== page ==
Collins — Billy Pickering is often considered a one-man economic development machine for Covington County.
For the last 40 years, the owner of a dozen or so businesses has single-handedly boosted the tax coffers — and tourism — in the rural town of 2,700 in South Mississippi.
“I call him ‘King of the Hill,’” said Marie Shoemake, executive director of the Covington County Chamber of Commerce, referring to his properties on U.S. 49 between the two Collins exits. “Everything Billy’s built has been well researched, meticulously planned and is quality first-class. He’s been such a positive influence on our community.”
A lifelong resident of Covington County, Pickering grew up in a large family of entrepreneurs. His father and grandfather owned country stores in the Kola community. When he was old enough, Pickering ran the register, stocked goods, and learned how important it was to live by the Golden Rule.
“When I was 21, I came out of Mississippi State and opened my own convenience store, Wag-a-Bag,” said Pickering. “I was the first to sell self-service gas in Collins. Two or three years later, I opened a dry goods/shoe store next to it. About 30 years ago, I had Dixieland Finance when I put in the True Value hardware store.”
Pickering then invested in commercial property, initially building office space for rent, before venturing into larger projects.
“Building the Best Western six years ago was a big leap of faith,” said Pickering, who has won numerous franchise and chamber awards for the project. “People ask me every day why I did such a nice hotel, but it’s working. It’s been a good investment.”
Soon after, Pickering built a Huddle House next door. Last year, he built and leased The Cedars, a reasonably-priced, buffet-style restaurant that has become a popular meeting place for local folks.
When Pickering’s mother, “Brown” Pickering, needed to move to an assisted living home six years ago, he built Covington Ridge, an upscale 29-unit facility. After she died three years ago, he sold it.
“I remember his mother was the first to move in, and I could see what a love for family Billy has,” said Shoemake. “He’s just so good to everybody.”
Behind the hotel, Pickering added 14 extended stay apartments, occupied primarily by subcontractors for the nearby Colonial Pipeline and Plantation Pipeline, and a 29-hookup RV park that routinely stays full.
“MDOT (Mississippi Department of Transportation) has really improved Highway 49, which is the second-most traveled road in the state, the main artery from Memphis to the Gulf Coast,” Pickering explained. “Travelers from East Texas and the Midwest come right by us going to the Coast or Florida. When school turns out every year, we see a lot of tours coming by our doors.”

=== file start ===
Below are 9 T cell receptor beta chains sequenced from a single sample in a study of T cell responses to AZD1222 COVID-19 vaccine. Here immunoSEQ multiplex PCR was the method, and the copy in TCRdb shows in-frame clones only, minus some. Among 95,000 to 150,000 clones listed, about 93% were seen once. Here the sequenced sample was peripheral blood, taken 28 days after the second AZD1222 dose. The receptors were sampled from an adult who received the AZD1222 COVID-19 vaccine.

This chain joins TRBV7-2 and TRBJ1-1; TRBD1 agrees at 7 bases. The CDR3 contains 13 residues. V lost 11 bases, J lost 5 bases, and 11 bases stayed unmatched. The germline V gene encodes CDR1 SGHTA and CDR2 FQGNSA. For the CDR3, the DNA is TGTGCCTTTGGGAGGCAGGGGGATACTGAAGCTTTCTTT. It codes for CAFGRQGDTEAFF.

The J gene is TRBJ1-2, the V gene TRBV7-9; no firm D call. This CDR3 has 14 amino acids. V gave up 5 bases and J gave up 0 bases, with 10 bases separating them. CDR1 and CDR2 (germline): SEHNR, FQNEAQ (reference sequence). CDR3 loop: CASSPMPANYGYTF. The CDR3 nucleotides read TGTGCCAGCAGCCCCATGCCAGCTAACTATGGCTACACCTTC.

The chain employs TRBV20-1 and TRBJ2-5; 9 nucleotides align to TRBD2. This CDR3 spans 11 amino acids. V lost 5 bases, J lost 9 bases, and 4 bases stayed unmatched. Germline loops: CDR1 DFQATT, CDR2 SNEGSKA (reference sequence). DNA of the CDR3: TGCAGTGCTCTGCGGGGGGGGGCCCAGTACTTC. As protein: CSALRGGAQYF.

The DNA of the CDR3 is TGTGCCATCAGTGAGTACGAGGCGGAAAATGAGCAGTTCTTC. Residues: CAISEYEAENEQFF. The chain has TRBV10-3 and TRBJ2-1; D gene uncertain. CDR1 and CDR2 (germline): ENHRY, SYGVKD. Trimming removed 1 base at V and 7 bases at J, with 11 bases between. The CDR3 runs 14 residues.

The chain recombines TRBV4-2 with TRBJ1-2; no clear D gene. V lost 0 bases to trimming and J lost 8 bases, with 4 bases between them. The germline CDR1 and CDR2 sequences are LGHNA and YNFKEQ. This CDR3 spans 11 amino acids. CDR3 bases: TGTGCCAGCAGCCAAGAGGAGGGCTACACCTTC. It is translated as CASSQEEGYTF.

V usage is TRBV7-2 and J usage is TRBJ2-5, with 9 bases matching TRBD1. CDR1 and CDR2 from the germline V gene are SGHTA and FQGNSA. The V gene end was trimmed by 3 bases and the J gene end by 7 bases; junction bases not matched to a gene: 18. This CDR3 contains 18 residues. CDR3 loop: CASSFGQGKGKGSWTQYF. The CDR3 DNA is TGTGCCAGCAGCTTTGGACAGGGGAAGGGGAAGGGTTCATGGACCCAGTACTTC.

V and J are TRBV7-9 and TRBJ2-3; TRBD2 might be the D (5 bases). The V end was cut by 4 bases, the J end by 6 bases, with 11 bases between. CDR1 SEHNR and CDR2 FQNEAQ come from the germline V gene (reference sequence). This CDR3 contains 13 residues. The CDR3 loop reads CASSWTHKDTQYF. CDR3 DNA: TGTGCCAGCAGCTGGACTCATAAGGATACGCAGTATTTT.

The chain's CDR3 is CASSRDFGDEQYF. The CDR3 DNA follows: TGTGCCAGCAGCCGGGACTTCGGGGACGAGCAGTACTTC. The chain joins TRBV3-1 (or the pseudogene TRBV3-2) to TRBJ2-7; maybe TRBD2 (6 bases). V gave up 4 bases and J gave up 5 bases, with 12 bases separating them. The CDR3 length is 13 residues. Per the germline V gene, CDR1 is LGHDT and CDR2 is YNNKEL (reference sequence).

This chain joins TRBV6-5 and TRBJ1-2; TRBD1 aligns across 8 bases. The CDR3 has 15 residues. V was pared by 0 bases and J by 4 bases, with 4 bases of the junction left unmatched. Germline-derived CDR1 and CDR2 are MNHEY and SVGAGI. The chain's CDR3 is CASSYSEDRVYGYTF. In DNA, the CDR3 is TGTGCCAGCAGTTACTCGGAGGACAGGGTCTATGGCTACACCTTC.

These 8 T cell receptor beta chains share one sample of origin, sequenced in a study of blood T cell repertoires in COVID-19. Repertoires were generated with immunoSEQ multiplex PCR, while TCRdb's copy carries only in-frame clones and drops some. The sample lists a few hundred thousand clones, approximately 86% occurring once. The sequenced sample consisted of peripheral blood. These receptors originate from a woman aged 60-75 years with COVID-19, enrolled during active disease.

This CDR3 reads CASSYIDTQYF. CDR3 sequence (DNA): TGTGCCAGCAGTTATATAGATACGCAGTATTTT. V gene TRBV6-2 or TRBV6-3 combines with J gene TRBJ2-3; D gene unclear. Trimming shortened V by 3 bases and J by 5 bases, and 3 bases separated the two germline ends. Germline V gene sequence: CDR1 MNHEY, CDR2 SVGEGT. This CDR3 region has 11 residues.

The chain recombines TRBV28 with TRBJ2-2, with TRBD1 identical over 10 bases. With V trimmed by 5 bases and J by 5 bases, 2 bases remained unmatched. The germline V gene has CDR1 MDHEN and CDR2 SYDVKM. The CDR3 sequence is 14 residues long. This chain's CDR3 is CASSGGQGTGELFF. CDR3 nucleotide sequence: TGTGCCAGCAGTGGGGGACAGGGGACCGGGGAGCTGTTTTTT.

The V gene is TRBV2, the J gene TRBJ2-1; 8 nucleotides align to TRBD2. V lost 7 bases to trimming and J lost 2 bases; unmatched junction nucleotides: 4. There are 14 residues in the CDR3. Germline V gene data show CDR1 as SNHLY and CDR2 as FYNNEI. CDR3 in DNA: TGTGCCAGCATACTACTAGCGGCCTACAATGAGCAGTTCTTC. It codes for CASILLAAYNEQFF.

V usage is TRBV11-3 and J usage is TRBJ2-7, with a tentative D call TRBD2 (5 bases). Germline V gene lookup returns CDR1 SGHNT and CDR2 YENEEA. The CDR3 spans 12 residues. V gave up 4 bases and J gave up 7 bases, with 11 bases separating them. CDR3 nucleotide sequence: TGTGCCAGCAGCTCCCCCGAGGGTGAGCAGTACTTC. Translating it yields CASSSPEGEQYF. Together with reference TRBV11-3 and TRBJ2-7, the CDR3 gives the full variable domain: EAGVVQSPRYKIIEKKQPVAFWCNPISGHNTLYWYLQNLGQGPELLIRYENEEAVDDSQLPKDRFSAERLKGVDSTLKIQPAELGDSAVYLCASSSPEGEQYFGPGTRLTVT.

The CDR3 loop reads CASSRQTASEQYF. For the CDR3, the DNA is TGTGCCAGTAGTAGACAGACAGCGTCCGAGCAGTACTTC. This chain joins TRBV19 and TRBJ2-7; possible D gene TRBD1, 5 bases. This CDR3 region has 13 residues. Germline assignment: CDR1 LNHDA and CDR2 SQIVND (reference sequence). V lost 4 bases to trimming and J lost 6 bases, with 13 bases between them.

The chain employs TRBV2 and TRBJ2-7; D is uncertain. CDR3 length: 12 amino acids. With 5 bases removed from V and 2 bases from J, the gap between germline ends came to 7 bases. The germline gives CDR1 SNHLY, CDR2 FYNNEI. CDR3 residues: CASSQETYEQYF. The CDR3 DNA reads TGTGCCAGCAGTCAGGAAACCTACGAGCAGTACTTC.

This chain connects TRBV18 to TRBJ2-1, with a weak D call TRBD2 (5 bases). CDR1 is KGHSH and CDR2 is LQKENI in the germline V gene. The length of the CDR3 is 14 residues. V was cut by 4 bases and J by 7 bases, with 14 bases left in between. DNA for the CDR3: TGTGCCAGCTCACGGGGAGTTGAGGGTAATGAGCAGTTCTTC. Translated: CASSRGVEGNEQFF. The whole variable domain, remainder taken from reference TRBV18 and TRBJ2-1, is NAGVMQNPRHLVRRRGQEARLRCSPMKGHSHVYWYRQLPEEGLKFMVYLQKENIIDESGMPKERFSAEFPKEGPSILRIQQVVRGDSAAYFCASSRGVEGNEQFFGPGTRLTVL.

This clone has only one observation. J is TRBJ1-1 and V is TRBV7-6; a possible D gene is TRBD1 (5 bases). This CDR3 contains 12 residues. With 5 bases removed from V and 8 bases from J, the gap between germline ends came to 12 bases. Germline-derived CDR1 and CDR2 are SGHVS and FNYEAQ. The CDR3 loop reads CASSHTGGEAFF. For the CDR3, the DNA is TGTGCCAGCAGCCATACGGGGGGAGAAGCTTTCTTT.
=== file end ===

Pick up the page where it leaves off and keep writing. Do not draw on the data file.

Focused on service
Shoemake insists it’s not just a numbers game that allows Pickering’s businesses to be so successful.
“Word of mouth advertising for Billy’s projects is phenomenal because his businesses give such good service,” said Shoemake. “His wife, Rachel, deserves so much credit. She is such a hard worker, right there by his side. You should see the flowers at Best Western. She could be a florist. Whatever they do, they put their whole heart into it.”
By the end of February, Pickering expects to complete construction on four 1,600-square-foot townhouses.
“We’re desperate for quality places for people to live,” said Shoemake. “Because we’re within commuting distance, we’re getting the overgrowth of the Hattiesburg area. Nowadays, it’s nothing for people to drive 20 minutes to work. People are looking for a quality community in which to live. We certainly feel like ours is.”
Pickering is mulling other investments along U.S. 49 in Collins while he is shying away from building along Highway 84, which briefly turns into Main Street. Construction is underway on the Highway 84 Bypass, which will divert traffic from downtown Collins.
“There’s not as much east-west traffic as there is north and south,” he said. “The mayor (V.O. Smith) has done a lot for Collins by improving the streets and everything. But when 84 comes around Collins, I don’t see that much growth downtown.”
Pickering’s entire family has remained in Covington County, where many of them are involved in various businesses. His brother and sister-in-law, Dan and Joyce Pickering, own The Meadows, a catering business and reception hall near Collins.
His uncle, James Pickering, is also a builder and commercial developer in South Mississippi. They are staunch supporters of the community.
Development — from the heart?
“I’ve always said that a lot of economic development comes from the heart,” said Shoemake. “Billy wants a better community and a better future for his two sons and daughter and grandchildren and extended family. He works tirelessly for the chamber, having served on our board and having played an integral part behind the scenes in many other projects, such as helping open the Okatoma Golf Club. He’s an ideal community person who wants to see a better quality of life for all our people. I just wish I could clone him.”
Pickering, who epitomizes the phrase “good ol’ boy,” blushes when praised.
“I don’t have a fancy title, I’m just Billy,” he said. “Collins is on a roll. I’ve been here 61 years, and this town has been very good to me. I’ve invested heavily in it and I just wish more people would, too.”
Contact MBJ contributing writer Lynne W. Jeter at firstname.lastname@example.org.
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